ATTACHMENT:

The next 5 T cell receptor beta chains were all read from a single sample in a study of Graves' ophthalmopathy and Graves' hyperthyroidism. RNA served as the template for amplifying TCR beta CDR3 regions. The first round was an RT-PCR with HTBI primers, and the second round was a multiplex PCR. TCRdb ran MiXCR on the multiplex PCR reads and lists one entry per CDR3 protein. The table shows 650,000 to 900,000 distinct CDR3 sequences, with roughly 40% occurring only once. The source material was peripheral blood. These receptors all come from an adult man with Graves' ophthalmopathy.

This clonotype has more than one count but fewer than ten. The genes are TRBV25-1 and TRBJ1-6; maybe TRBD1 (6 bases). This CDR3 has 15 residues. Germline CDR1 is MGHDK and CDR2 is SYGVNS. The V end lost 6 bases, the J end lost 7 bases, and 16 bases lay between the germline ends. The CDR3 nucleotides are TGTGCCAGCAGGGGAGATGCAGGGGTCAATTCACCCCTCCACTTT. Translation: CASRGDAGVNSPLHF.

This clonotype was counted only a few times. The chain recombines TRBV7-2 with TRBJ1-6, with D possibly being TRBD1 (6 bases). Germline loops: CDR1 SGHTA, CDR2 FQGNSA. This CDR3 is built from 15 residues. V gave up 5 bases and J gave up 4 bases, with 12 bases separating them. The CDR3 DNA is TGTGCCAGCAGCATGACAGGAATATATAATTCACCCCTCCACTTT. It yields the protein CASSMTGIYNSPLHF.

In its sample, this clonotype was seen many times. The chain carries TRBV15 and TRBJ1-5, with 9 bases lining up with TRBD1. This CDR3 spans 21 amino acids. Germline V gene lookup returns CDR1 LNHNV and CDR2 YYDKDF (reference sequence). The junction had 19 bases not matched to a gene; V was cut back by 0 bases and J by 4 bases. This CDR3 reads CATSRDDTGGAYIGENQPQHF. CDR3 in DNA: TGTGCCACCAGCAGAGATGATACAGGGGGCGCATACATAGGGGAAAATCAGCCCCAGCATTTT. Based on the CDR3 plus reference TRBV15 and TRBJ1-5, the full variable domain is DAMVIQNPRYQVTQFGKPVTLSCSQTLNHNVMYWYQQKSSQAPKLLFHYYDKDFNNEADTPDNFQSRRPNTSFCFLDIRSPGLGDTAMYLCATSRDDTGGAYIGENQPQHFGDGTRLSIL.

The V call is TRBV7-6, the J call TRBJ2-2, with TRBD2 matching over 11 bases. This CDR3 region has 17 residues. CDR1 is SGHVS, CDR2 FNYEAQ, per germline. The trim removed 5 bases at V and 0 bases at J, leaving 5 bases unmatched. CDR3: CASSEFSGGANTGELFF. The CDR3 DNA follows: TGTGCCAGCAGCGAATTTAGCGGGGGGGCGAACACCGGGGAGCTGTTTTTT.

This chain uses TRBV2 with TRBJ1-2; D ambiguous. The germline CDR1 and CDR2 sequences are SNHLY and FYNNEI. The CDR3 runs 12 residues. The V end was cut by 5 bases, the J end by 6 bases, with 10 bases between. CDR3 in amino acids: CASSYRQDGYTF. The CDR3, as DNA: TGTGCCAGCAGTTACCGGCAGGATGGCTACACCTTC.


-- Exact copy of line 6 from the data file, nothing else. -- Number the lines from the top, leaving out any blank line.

This chain uses TRBV2 with TRBJ1-2; D ambiguous. The germline CDR1 and CDR2 sequences are SNHLY and FYNNEI. The CDR3 runs 12 residues. The V end was cut by 5 bases, the J end by 6 bases, with 10 bases between. CDR3 in amino acids: CASSYRQDGYTF. The CDR3, as DNA: TGTGCCAGCAGTTACCGGCAGGATGGCTACACCTTC.